On the other side of the booth, are there any other particular DJs you really enjoy going to see and get excited by? “There are a few, I’d say the most recently would be when I saw Dixon for the first time the other week. I was impressed by not only his completely seamless mixing but also his ability to program a set that kept enough variety and always maintained energy and control of the dance floor for four hours. Others sets I’ve enjoyed recently would include DJ’s like Gadi Mizrahi, DJ Rashad, Benji B and Seth Troxler to name a few.”

Do you feel the concept of a DJ has changed? “I think in recent times the focus has shifted from DJs who can really build a set and maintain a dance floor, to producers with big tunes out who then get booked to DJ regardless of their ability behind the decks. But it’s an unavoidable situation – when a producer has tunes out with hype, people want to see them DJ regardless, and if people want to see them then promoters will book them.”

Does that put pressure on a performance and  heighten the expectations of the crowd if there are certain decisions that are predetermined by hype? “It’s never really been an issue to me, but I think it becomes a bigger issue once you have released hits on a mainstream scale and you are playing to huge audiences. That’s when people only want to hear your big hit. But I think when people step up behind the decks they should DJ, that is they should play both what they want and what they think will work best for the situation; and if that doesn’t include their latest big hit then so be it. If you really get the crowd going and create a great vibe then few will complain.”



Where does your love of photography come from and how has it developed (no pun)? “I got into photography around the age of nineteen, I think. I always wanted to use the camera to create and capture certain moods, often from the aesthetic alone, with an emphasis on bold composition and light. It’s interesting as I knew nothing about photography back then but this still sticks with me to this day.” There is a duality within photography where you can have complete control to create and/or stand back and capture the moods like you say. Do you think you’ve moved towards either or strands of photography? “Yes, I have always been in line with the former. It’s a combination of how important aesthetics are in my work, and the way I enjoy a considered approach to making photographs.”

Are you continuing with your photography at the moment as well? “Yes, I’m still working on projects now and again.” What sort? “I did a shoot with L-Vis 1990 for his new single and album; working on ideas for a shoot with Mickey Pearce now too.” Has there been a shift towards producing cover art on a more regular basis? “I’ve done it before, most recently with Bok Bok in doing the cover for Girl Unit’s “Wut” EP. It’s something I enjoy and am open to doing, but not something I’m necessarily pursuing.”

A lot of your recent photography focuses upon portraiture, does it differ greatly when you take photos of places and other subjects? “The way I approach a portrait can differ greatly from shoot to shoot depending on what I want to capture. Some shoots will be very natural and fluid, outside in natural light in conversation. Others may be meticulously lit and planned. The main difference with shooting people compared to objects and places is how I interact and direct subjects as they are shot, but again this differs depending on the aim of the shoot.” Is there anyone in-particular you would most like to take a portrait of? “Not particularly. Most of my photographic ambitions as I mentioned before are self indulgent ones. Like, I have certain images, scenarios, moods in my head that I want to create, but there’s no certain people I particularly want to chase down and do a shoot with.”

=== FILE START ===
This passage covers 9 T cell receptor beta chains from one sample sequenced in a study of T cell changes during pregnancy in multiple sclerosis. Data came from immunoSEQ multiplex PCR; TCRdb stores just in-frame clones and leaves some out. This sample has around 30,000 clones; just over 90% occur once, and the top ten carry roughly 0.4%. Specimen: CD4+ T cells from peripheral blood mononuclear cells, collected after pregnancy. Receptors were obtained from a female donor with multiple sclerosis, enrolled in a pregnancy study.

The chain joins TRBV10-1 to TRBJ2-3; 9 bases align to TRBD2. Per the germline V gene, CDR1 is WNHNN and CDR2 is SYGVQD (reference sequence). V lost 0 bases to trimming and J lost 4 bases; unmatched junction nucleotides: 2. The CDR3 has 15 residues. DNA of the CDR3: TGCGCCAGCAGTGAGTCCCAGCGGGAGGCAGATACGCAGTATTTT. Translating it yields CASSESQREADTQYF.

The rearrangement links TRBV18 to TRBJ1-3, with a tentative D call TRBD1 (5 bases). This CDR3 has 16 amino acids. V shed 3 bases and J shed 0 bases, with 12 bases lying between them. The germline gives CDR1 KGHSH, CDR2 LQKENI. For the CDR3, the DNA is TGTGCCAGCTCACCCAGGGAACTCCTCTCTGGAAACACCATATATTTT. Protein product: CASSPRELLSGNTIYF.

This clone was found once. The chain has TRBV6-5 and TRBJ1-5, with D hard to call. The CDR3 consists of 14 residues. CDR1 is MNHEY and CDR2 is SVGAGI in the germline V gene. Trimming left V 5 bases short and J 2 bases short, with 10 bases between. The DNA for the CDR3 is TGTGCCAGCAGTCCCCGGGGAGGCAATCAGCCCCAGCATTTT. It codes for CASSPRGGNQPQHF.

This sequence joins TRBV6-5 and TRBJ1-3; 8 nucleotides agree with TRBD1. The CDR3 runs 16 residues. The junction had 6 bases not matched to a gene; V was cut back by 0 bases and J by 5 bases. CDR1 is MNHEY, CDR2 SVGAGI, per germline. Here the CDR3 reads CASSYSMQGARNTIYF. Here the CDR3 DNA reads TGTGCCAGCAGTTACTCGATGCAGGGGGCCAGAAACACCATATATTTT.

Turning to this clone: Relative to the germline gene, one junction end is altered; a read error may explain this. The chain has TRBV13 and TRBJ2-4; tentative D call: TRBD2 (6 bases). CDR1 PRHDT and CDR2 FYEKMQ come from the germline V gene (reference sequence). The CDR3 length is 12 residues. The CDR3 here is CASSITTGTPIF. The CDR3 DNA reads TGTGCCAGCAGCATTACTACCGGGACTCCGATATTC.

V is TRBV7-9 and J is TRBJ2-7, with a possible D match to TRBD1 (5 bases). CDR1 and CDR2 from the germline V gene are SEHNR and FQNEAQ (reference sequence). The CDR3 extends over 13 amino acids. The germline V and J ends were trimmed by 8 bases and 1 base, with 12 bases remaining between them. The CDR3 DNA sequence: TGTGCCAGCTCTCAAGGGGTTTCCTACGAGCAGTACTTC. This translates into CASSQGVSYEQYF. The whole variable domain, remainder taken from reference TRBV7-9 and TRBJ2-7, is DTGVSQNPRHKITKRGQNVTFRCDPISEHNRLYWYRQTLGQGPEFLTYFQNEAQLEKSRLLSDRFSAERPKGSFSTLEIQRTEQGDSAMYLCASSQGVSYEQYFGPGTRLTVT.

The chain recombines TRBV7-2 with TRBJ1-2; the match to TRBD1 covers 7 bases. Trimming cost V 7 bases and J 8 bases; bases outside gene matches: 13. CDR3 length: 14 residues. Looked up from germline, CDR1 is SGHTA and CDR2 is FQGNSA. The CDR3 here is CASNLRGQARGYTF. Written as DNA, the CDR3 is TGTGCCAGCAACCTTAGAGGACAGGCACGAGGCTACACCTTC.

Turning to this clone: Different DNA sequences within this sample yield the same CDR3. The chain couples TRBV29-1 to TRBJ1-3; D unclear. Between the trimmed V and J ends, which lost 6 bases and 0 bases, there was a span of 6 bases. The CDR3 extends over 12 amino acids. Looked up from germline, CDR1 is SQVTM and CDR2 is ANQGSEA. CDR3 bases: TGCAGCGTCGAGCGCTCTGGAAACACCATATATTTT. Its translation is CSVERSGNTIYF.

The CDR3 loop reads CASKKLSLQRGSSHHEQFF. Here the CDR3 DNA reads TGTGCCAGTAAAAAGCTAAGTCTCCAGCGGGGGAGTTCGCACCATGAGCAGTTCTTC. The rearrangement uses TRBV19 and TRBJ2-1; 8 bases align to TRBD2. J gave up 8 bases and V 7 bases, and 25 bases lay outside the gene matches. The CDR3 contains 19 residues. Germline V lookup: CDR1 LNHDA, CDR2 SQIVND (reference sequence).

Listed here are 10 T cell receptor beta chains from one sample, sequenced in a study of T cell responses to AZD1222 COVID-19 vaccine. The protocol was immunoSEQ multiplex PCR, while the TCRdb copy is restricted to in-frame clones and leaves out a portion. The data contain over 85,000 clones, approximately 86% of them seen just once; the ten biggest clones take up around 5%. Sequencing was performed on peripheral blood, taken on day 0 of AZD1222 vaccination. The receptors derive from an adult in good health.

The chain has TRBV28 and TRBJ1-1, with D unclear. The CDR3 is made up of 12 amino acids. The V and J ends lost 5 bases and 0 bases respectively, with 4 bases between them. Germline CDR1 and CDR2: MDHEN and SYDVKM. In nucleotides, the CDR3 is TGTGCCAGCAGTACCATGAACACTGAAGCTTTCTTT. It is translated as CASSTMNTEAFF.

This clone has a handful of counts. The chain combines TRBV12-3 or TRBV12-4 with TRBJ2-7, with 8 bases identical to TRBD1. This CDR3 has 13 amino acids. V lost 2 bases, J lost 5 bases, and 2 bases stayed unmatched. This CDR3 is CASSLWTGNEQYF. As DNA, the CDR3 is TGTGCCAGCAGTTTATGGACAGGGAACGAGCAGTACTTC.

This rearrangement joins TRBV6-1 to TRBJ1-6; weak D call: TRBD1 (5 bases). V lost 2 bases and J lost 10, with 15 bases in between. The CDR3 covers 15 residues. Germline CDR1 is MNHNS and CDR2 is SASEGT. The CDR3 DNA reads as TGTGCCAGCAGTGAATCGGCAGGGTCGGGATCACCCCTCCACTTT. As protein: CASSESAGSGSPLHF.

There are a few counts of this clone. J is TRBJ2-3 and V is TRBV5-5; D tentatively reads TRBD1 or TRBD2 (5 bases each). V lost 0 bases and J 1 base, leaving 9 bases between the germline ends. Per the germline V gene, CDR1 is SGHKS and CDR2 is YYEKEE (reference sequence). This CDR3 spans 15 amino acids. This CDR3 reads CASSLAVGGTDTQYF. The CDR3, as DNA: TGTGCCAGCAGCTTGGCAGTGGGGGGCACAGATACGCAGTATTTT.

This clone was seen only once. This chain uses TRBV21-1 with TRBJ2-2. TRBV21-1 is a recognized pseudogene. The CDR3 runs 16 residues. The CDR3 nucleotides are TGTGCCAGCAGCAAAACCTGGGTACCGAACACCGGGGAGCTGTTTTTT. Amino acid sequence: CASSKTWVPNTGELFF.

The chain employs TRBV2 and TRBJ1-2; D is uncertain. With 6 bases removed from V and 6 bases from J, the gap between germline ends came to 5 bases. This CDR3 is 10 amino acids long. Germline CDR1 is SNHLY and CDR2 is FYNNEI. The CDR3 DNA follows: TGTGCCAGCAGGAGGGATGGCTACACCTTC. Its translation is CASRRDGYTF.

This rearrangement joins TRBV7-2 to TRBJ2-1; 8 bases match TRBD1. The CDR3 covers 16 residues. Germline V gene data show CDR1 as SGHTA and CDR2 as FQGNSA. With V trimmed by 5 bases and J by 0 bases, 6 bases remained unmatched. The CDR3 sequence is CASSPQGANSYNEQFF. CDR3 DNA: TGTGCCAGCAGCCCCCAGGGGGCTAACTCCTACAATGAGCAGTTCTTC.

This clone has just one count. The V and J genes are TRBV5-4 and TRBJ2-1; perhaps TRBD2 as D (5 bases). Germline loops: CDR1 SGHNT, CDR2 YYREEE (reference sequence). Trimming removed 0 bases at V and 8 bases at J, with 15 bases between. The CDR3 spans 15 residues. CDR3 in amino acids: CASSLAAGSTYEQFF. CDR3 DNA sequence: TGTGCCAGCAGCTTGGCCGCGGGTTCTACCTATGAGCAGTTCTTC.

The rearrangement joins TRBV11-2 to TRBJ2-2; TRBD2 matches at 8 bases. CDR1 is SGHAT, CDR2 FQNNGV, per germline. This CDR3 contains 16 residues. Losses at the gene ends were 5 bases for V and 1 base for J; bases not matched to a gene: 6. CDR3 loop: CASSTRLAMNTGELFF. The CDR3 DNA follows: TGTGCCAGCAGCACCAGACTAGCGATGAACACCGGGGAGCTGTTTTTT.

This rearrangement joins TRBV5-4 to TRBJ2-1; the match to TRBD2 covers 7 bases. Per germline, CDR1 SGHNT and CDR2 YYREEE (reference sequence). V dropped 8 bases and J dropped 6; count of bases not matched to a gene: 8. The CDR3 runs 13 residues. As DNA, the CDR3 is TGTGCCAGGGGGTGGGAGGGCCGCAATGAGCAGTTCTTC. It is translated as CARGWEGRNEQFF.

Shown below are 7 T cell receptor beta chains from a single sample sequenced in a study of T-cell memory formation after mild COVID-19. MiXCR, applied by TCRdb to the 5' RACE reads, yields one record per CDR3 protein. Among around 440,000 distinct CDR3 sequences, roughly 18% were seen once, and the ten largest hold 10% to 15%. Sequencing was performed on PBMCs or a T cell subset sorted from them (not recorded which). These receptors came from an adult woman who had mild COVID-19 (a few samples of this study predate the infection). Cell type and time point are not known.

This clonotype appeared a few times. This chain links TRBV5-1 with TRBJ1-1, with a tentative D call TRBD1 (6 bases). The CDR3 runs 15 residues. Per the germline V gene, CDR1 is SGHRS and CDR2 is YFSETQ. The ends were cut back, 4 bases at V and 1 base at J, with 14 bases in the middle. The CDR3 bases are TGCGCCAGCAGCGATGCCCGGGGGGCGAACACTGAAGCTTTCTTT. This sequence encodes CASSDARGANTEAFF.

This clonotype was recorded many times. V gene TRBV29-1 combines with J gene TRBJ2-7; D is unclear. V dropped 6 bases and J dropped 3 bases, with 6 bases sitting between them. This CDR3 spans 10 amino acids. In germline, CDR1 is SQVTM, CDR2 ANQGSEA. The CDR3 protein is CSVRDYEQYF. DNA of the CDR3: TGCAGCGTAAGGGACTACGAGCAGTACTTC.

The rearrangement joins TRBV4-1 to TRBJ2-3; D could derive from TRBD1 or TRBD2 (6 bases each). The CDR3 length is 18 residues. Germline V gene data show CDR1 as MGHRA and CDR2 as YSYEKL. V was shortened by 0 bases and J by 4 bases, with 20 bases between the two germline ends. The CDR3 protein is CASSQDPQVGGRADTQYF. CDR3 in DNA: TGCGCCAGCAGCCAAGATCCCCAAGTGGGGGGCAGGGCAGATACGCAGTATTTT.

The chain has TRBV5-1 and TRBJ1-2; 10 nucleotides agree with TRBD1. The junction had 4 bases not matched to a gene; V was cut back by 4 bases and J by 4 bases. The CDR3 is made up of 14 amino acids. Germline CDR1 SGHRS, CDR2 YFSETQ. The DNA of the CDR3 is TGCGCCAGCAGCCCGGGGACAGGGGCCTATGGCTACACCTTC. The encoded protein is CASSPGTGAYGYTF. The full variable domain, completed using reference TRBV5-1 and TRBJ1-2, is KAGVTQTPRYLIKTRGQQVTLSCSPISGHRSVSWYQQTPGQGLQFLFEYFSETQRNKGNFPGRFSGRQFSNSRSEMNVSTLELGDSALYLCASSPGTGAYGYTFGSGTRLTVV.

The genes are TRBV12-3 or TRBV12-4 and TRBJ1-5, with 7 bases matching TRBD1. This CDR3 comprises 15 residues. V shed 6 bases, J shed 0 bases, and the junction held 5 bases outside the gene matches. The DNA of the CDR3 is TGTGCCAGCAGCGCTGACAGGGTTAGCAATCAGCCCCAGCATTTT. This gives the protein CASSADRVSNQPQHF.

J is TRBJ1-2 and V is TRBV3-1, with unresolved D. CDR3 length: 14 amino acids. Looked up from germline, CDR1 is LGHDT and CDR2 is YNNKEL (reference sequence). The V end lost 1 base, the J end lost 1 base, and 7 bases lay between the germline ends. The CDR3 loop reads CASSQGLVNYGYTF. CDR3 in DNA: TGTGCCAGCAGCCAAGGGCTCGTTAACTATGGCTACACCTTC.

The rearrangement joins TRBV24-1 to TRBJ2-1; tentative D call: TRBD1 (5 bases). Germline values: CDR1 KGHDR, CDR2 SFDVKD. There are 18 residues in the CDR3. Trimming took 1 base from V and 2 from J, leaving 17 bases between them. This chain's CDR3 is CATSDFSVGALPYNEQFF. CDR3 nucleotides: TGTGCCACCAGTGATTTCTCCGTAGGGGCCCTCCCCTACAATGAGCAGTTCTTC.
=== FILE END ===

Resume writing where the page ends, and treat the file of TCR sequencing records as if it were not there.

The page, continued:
With the amount of portraits that focus on DJs and producers, do you feel like you’re documenting your peers and the scene to some extent? “Oh no, I don’t see it that way at all. The only documentation going on here is of the sorts of visuals and aesthetics that interest me. I guess there’s always some form of documentation in the photographic medium, but my focus tends to be on creating images I find visually appealing. I’m quite self indulgent in that respect, I’ve never been much of a documentary photographer as such.” When you take photographs of your contemporaries do you ever use your knowledge or understanding of music in the process? “Not really, no. I suppose the music attributed to the subject can influence the photograph (although sometimes purposefully it doesn’t), that would be due to the feeling I get from the music, rather than any kind of intellectual “knowledge” of music.”

Are there certain photographers you admire and appreciate? “Of course yes, a few of my favourites would be Uta Barth, Philip Lorca-DiCorcia, Rinko Kawauchi, Thomas Demand and Steve Hiett to name just a few.”

How do you balance the music and photography together or do they coincide quite easily? “Visual art and music for me are quite different processes so they don’t consciously influence each other. I just choose to do whichever I feel inspired to do, I don’t pressure myself to balance anything.”

Yet it’s that patience Braiden possesses, to wait and let inspiration take its course which allows him create pieces that stand out as some of the strongest and most forthright that have been seen for a long time. In a sea of releases by the same old faces that seem to steadily slope into mediocrity, Braiden’s output or lack thereof cuts a sharp contrast. As luck has it, he played his new material on his Rinse show while this interview was being transcribed, and of course it was ripped and was placed on YouTube within minutes. You can listen to the utterly brilliant version of his new track “The Belfry Tower” here and his SBTRKT remix here.

Tune into Braiden’s Rinse show every first & third Tuesdays of each Month 1300—1500 GMT.